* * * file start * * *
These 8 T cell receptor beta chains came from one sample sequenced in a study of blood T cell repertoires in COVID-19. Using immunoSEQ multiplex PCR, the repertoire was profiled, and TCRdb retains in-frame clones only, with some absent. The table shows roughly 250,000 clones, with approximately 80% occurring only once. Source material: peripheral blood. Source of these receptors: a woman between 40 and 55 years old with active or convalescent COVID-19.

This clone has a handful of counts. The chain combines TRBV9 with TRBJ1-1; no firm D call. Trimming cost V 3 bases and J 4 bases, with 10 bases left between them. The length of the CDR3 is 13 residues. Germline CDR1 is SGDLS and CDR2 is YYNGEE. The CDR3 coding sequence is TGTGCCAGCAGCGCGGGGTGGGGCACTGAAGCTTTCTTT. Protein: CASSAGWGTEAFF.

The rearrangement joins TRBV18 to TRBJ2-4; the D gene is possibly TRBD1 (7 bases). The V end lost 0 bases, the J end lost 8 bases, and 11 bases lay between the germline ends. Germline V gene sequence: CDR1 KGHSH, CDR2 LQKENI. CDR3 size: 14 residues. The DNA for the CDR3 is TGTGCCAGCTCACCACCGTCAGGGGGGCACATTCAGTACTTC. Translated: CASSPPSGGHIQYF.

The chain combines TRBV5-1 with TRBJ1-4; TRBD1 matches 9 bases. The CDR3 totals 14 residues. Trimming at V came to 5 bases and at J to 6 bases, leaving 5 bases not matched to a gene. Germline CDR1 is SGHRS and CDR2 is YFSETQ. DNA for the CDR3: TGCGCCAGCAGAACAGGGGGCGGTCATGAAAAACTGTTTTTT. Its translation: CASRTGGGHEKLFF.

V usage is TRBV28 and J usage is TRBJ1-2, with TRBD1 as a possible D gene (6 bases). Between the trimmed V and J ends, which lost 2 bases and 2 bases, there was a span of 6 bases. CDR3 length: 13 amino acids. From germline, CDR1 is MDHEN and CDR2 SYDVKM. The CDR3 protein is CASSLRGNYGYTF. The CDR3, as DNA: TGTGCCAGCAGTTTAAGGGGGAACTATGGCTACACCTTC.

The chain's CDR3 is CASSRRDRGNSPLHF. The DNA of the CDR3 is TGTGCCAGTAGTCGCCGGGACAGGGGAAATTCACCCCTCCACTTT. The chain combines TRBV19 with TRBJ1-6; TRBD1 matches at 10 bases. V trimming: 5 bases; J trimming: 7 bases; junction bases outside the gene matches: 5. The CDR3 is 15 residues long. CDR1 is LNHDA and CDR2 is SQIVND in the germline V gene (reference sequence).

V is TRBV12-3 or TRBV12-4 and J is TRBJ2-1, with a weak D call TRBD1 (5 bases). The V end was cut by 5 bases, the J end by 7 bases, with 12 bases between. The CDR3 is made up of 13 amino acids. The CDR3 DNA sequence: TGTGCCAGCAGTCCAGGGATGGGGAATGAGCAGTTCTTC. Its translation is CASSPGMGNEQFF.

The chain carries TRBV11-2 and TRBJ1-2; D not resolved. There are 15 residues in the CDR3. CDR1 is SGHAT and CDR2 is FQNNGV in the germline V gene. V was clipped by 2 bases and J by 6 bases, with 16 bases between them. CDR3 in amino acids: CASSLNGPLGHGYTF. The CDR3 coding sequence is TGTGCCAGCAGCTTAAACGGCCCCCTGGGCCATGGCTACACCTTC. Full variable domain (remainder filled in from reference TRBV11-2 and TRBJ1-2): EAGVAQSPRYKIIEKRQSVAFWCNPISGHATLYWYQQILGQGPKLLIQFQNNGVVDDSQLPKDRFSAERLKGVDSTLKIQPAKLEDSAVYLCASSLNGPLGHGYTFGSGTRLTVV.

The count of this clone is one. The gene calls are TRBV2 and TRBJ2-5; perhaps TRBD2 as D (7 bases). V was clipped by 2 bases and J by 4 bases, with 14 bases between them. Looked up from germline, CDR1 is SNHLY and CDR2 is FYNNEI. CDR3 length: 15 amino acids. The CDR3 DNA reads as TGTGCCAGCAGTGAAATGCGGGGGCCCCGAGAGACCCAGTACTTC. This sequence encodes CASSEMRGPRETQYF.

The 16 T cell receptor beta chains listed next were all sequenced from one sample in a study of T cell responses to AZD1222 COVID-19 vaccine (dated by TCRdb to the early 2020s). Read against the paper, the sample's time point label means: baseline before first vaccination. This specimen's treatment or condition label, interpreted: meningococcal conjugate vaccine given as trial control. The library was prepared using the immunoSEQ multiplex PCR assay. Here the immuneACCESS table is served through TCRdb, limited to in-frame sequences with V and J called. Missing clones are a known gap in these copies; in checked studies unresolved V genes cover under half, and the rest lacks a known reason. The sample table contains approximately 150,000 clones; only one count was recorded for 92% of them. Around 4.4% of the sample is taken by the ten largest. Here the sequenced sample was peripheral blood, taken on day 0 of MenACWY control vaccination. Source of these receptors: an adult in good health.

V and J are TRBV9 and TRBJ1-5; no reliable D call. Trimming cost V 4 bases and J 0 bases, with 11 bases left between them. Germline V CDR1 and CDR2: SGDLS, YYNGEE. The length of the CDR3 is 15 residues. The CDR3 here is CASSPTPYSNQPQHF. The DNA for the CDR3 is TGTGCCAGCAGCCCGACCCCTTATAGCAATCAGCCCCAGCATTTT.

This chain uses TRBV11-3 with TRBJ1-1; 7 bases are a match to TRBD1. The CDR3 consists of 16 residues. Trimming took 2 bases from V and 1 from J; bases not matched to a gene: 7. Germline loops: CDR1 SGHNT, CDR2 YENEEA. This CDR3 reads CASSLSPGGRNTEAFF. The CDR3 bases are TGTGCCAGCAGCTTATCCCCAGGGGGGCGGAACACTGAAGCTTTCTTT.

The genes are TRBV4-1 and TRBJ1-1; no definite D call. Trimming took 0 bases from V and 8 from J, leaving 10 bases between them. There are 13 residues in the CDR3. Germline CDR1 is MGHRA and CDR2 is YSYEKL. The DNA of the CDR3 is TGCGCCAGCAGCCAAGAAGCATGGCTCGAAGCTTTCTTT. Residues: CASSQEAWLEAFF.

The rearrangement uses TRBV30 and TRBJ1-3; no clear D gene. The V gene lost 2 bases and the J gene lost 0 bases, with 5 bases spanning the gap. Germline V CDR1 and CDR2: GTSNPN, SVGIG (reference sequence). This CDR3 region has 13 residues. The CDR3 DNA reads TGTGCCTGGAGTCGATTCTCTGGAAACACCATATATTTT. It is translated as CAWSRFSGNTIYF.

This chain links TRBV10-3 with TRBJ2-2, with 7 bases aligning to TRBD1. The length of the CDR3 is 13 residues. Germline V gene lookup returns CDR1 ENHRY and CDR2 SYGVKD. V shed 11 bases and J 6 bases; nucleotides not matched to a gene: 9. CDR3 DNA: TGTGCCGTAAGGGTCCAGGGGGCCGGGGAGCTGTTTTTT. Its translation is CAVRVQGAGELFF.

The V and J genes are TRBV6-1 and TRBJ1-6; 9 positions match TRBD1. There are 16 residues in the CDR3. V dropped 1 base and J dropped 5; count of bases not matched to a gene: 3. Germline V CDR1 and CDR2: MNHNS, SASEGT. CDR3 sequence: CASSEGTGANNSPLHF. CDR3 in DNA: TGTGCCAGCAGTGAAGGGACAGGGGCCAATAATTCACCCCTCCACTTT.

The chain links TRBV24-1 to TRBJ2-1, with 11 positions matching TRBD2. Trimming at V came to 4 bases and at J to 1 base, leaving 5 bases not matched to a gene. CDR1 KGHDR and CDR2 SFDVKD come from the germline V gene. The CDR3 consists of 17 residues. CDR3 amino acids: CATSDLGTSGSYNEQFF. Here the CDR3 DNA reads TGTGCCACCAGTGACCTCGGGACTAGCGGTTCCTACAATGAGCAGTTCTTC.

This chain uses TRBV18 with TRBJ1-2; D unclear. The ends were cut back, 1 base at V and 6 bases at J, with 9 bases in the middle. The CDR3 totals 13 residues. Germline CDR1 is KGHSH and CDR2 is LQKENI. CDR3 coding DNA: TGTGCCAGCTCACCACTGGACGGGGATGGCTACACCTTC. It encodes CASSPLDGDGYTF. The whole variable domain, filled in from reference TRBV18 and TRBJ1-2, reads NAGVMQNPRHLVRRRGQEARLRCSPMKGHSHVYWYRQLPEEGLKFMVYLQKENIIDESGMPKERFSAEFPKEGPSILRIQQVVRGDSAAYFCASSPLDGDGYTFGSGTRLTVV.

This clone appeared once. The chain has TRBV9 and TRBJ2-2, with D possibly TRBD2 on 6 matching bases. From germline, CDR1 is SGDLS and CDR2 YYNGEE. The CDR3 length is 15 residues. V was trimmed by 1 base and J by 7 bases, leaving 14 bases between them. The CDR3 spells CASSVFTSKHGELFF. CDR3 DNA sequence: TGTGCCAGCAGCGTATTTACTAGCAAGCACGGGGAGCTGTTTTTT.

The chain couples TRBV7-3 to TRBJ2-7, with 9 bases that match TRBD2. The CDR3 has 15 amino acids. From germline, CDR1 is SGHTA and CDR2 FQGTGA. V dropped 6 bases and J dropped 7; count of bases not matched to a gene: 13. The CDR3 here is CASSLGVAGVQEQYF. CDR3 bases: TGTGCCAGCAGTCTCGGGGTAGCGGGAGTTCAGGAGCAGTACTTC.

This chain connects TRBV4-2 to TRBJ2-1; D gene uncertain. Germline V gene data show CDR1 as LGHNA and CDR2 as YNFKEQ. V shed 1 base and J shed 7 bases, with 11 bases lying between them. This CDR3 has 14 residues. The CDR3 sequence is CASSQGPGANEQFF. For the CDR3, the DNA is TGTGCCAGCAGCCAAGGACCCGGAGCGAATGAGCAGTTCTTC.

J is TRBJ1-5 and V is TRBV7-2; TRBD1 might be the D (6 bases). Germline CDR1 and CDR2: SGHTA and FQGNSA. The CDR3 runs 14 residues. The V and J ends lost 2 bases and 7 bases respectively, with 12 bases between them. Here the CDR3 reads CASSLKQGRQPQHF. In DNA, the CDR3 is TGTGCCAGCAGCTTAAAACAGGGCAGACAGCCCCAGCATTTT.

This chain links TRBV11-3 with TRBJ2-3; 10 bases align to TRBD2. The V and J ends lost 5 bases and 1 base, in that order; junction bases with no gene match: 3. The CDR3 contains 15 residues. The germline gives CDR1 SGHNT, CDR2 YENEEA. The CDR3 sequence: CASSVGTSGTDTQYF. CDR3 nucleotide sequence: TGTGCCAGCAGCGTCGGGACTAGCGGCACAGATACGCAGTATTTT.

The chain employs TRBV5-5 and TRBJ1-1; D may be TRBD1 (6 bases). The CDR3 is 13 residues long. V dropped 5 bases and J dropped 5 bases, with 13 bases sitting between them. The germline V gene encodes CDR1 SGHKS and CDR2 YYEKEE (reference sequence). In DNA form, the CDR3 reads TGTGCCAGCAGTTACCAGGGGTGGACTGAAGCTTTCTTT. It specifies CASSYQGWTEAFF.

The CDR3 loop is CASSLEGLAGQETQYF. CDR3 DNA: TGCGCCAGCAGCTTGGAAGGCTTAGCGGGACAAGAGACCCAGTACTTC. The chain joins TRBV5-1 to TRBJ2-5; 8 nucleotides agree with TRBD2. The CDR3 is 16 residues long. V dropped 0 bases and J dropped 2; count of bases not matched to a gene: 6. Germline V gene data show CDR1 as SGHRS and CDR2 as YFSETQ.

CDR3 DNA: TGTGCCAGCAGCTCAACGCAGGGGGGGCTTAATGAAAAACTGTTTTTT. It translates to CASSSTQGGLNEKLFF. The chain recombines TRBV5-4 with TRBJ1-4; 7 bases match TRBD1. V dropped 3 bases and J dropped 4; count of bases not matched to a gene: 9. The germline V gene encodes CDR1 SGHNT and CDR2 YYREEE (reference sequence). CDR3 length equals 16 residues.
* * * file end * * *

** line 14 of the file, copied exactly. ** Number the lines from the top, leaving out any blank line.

The rearrangement uses TRBV30 and TRBJ1-3; no clear D gene. The V gene lost 2 bases and the J gene lost 0 bases, with 5 bases spanning the gap. Germline V CDR1 and CDR2: GTSNPN, SVGIG (reference sequence). This CDR3 region has 13 residues. The CDR3 DNA reads TGTGCCTGGAGTCGATTCTCTGGAAACACCATATATTTT. It is translated as CAWSRFSGNTIYF.